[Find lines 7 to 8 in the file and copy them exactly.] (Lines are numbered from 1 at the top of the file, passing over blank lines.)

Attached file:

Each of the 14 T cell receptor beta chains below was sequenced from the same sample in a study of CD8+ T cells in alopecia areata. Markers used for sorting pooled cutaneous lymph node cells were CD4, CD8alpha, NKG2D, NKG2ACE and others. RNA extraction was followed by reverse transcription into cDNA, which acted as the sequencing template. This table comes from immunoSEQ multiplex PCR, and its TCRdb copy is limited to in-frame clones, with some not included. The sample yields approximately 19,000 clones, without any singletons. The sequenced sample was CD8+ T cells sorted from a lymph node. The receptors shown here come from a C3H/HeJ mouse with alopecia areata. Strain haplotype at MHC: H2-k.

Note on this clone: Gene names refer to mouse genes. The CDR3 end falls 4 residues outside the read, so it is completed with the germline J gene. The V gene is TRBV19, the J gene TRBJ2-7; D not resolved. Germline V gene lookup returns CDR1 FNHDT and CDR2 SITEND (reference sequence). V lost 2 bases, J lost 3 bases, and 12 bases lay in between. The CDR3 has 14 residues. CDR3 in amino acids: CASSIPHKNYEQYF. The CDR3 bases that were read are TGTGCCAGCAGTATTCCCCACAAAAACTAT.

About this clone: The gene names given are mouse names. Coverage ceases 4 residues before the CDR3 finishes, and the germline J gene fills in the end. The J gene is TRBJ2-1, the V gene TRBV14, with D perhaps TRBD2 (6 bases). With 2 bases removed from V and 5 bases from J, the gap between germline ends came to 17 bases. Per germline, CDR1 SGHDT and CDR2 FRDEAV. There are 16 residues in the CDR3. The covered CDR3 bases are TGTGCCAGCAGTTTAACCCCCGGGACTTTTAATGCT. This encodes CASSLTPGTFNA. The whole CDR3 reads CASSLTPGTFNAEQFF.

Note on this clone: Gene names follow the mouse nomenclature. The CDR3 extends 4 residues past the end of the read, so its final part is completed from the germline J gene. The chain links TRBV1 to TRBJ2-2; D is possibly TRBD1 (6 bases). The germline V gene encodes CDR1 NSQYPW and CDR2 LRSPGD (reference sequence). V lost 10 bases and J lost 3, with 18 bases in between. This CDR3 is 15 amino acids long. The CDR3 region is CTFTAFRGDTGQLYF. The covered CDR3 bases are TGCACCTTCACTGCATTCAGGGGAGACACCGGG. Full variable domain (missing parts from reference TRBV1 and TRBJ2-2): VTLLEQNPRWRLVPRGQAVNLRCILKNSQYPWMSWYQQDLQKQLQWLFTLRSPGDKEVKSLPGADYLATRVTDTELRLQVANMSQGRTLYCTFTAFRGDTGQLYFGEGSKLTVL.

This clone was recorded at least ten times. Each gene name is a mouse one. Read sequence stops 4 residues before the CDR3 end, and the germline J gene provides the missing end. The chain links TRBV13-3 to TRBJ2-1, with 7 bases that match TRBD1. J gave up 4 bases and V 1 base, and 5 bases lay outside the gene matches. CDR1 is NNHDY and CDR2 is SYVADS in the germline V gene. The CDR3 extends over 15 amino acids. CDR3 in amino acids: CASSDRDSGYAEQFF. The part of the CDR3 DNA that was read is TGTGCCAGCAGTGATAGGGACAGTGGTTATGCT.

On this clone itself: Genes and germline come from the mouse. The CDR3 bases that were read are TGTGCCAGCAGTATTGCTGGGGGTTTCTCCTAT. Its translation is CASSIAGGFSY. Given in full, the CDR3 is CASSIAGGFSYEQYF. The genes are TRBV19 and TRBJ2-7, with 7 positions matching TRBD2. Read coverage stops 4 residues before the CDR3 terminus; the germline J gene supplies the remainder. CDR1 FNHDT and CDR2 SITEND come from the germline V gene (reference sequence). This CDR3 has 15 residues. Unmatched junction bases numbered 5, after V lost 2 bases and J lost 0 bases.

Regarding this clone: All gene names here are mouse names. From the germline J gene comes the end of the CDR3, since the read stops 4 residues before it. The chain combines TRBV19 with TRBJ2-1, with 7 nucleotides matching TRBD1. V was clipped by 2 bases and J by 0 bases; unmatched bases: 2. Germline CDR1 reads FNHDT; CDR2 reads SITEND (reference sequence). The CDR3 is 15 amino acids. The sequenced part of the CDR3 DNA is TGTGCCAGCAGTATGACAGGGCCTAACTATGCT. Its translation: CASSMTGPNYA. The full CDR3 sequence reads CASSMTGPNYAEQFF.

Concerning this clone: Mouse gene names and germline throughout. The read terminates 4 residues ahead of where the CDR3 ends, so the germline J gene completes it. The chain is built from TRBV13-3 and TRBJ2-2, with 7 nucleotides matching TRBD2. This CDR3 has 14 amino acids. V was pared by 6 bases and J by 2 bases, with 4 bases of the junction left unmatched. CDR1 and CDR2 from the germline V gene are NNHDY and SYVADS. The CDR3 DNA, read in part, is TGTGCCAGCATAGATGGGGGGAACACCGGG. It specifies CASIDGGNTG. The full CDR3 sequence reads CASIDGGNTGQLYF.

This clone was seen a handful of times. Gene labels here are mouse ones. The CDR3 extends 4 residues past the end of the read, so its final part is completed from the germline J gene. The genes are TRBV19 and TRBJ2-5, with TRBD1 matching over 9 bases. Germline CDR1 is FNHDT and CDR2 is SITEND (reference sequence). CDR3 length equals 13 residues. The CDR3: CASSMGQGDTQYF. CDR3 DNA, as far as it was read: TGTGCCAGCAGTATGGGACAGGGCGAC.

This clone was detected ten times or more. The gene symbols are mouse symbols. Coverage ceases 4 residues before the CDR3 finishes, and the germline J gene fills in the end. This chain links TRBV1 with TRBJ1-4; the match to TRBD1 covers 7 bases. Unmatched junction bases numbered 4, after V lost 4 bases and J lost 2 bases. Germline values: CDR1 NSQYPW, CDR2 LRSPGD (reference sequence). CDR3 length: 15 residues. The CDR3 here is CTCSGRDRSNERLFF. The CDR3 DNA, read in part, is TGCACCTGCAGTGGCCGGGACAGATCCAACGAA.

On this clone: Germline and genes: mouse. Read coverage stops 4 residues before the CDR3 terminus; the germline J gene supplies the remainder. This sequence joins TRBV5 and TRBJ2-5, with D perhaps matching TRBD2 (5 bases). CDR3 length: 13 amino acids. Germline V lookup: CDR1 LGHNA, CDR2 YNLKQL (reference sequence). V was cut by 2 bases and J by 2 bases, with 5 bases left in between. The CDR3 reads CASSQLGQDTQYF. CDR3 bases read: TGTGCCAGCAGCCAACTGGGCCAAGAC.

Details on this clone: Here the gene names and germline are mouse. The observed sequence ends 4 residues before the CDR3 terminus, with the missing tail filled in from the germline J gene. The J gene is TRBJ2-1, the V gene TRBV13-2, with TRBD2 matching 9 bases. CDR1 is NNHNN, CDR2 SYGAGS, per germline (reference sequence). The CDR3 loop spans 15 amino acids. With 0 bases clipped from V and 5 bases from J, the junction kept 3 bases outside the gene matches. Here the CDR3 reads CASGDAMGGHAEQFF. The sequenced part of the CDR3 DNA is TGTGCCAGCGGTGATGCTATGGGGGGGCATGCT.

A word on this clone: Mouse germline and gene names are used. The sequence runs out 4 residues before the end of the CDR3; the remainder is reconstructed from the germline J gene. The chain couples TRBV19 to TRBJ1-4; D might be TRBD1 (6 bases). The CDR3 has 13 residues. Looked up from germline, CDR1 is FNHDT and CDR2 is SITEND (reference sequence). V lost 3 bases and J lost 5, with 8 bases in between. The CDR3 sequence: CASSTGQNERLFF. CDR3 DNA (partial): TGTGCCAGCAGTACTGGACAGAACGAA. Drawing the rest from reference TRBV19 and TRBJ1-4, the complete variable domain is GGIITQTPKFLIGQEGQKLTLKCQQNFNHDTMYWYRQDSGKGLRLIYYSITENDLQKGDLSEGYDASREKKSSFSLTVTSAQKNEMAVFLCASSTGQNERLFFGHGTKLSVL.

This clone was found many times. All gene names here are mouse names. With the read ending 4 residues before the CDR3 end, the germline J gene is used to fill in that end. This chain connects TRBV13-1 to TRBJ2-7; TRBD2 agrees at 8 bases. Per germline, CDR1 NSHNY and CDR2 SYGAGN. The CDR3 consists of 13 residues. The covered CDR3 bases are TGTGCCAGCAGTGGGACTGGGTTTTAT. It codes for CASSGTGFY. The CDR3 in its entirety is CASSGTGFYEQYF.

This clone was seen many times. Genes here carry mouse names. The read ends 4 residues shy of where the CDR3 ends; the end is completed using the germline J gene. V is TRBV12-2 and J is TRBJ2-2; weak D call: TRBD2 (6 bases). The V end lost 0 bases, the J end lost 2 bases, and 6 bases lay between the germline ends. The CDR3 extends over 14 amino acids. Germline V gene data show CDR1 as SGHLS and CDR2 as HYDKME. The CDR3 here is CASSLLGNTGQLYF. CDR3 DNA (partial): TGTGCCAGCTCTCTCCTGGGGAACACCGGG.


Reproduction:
Regarding this clone: All gene names here are mouse names. From the germline J gene comes the end of the CDR3, since the read stops 4 residues before it. The chain combines TRBV19 with TRBJ2-1, with 7 nucleotides matching TRBD1. V was clipped by 2 bases and J by 0 bases; unmatched bases: 2. Germline CDR1 reads FNHDT; CDR2 reads SITEND (reference sequence). The CDR3 is 15 amino acids. The sequenced part of the CDR3 DNA is TGTGCCAGCAGTATGACAGGGCCTAACTATGCT. Its translation: CASSMTGPNYA. The full CDR3 sequence reads CASSMTGPNYAEQFF.

Concerning this clone: Mouse gene names and germline throughout. The read terminates 4 residues ahead of where the CDR3 ends, so the germline J gene completes it. The chain is built from TRBV13-3 and TRBJ2-2, with 7 nucleotides matching TRBD2. This CDR3 has 14 amino acids. V was pared by 6 bases and J by 2 bases, with 4 bases of the junction left unmatched. CDR1 and CDR2 from the germline V gene are NNHDY and SYVADS. The CDR3 DNA, read in part, is TGTGCCAGCATAGATGGGGGGAACACCGGG. It specifies CASIDGGNTG. The full CDR3 sequence reads CASIDGGNTGQLYF.